Emacs Lisp Programming

If you use GNU Emacs or any other similar Emacs text editor, you have probably heard of Emacs Lisp. Emacs Lisp is the programming language used to develop and code most of the editing capabilities of the GNU Emacs text editor. Emacs Lisp is also referred to as Elsip.

Essentially, Emacs Lisp is used to customize and extend the capabilities of the GNU Emacs text editor.

Brief History of Emacs Lisp

Emacs Lisp is a minimalist dialect of the LISP programming language used in the GNU Emacs and XEmacs text editors. LISP stands for "List Processor," and represents a family of programming languages dating back to 1958.

Richard Stallman, the founder of the GNU Project, created the GNU Emacs text editor.

First released in 1985, GNU Emacs version 13 introduced the use of Emacs Lisp as its own extension language. Emacs Lisp was largely inspired by the Maclisp dialect of the LISP programming language.

The latest stable release of GNU Emacs is version 24.5, and it was released in April 2015.

Emacs Lisp is an integral part of the GNU Emacs and it runs on all platforms supported by GNU Emacs — GNU, GNU/Linux, FreeBSD, NetBSD, OpenBSD, Mac OS X, Microsoft Windows, and Solaris.

Both Emacs Lisp and GNU Emacs are open source and free. They are published under the GNU General Public License, and the source code is freely available for examination, modification, and redistribution.

Who Uses Emacs Lisp and GNU Emacs?

With today's modern Integrated Development Environments (IDEs), writing code in a specialized text editor like GNU Emacs can seem very odd at first glance.

However, for a seasoned user, GNU Emacs has many powerful code editing capabilities that most modern IDEs do not have.

GNU Emacs is described as an extensible, customizable, self-documenting, real-time display editor, and almost all of these powerful features come from its integrated Emacs Lisp interpreter.

Modern IDEs focus on GUI and visual elements, and are primarily mouse controlled. Unlike them, GNU Emacs focuses on keyboard input and powerful text editing features, so it is better suited for programmers writing pure code than most modern IDEs.

Every popular programming language is supported in GNU Emacs. What's more, Emacs Lisp kicks-in as a powerful tool for expanding and customizing GNU Emacs.

Emacs Lisp Features

Since the Emacs Lisp programming language was specifically designed to be used in an editor, it provides special features for parsing and scanning text, handling sub-processes, buffers, displays, files, and so on. Editing commands are functions that can be called from Emacs Lisp programs.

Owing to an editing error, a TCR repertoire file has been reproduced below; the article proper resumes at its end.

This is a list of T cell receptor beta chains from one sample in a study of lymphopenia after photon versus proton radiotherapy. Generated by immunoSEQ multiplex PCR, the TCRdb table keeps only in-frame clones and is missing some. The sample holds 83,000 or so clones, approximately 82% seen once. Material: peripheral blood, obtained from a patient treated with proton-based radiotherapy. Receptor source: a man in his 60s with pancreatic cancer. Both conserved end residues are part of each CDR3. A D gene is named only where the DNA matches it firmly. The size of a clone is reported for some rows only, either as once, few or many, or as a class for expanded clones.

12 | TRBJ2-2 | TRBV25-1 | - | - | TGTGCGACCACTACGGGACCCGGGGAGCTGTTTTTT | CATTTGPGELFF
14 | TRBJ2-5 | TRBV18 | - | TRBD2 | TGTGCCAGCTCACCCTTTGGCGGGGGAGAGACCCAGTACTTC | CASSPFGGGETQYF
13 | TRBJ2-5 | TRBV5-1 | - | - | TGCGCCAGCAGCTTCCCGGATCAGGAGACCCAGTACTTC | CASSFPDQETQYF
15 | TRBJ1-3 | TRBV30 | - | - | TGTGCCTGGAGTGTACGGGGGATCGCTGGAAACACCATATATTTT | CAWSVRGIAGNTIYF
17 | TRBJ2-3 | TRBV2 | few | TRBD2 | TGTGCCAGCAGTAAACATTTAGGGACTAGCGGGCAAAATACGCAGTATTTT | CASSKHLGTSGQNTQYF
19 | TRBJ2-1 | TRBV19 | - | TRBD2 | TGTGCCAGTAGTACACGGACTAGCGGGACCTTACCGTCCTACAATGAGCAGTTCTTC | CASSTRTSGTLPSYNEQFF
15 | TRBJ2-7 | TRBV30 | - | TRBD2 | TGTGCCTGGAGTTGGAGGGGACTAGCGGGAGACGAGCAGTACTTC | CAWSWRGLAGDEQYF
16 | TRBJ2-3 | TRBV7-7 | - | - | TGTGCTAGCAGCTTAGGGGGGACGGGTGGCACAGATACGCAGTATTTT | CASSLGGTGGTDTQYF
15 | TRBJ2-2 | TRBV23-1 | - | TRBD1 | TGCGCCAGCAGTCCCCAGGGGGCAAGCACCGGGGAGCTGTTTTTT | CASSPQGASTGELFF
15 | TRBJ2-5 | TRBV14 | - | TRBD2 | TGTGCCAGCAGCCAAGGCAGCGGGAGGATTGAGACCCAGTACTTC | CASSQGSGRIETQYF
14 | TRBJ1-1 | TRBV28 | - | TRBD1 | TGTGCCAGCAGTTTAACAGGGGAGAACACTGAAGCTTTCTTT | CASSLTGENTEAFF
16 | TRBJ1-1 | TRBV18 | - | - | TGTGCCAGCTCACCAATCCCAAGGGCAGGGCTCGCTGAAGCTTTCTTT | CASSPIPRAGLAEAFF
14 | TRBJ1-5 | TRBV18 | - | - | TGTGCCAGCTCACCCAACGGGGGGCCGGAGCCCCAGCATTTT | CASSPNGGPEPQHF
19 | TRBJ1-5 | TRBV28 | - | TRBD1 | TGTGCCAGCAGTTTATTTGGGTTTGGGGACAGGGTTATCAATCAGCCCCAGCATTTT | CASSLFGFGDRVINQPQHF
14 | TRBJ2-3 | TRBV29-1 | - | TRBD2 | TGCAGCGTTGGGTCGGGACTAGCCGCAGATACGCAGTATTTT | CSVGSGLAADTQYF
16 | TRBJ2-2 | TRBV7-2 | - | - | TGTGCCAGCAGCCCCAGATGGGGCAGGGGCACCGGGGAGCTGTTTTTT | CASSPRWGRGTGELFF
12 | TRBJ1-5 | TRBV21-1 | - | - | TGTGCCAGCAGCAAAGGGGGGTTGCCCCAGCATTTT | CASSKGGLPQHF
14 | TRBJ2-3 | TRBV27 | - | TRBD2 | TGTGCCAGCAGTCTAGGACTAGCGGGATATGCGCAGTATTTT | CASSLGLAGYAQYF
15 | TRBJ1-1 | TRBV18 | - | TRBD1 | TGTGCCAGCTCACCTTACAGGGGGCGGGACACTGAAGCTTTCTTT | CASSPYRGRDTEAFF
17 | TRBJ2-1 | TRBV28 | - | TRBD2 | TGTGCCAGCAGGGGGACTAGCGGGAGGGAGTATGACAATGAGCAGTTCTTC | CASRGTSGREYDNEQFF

Emacs Lisp features show a close relation to the Maclisp dialect. Emacs Lisp uses a dynamic scope by default, with support for both imperative and functional programming methods, focusing on providing data structures and features specific to its use in a powerful text editor.

Static scope is available as an option as of version 24. It can be activated by setting the variable lexical-binding. Note that Emacs Lisp does not support tail-call optimization, so tail recursions can lead to stack overflow errors.

Emacs Lisp can also be used as a scripting language for GNU Emacs, called from the command line or from an executable file, with all editing functions available to the program.

The GNU Emacs user interface is not displayed when it is running in batch mode with Emacs Lisp used for scripting, so it behaves more like a standard Unix tool.

Your Development Environment

To start using Emacs Lisp, you will need to install the GNU Emacs text editor. It is a very simple process.

Just head over to the Gnu.org Emacs download page and follow the instructions on downloading and installing GNU Emacs on your system. GNU Emacs supports the following platforms: GNU, GNU/Linux, FreeBSD, NetBSD, OpenBSD, Mac OS X, Microsoft Windows, and Solaris.

Learning Emacs Lisp

Naturally, learning Emacs Lisp will be easier if you have previous programming experience, especially in some of the functional programming languages derived from LISP.

General programming experience is welcome as well, because veteran coders tend to know their text/code editors inside out.

Emacs Lisp Tutorials and Resources

Emacs Lisp is a minimalistic and easy-to-learn programming language, but due to its relatively limited, niche appeal, there aren't that many online resources. We chose a few tutorials and learning resources that should be useful if you are just getting started with Emacs Lisp:

Emacs Lisp Books

There are also a number of Emacs Lisp books out there. Some of them can be very useful, but we still suggest that you try online tutorials and resources free of charge. If you need more resources, you can buy a book or two.

Conclusion

GNU Emacs was designed as a text editor with support for customizations using Emacs Lisp.

However, GNU Emacs became an almost full-blown IDE thanks to the power and extensibility provided by the Emacs Lisp programming language.

It's a powerful, but highly specialized programming language. It's not something the average developer needs to master, but in some niche applications, Emacs Lisp is still widely used, and this is unlikely to change anytime soon.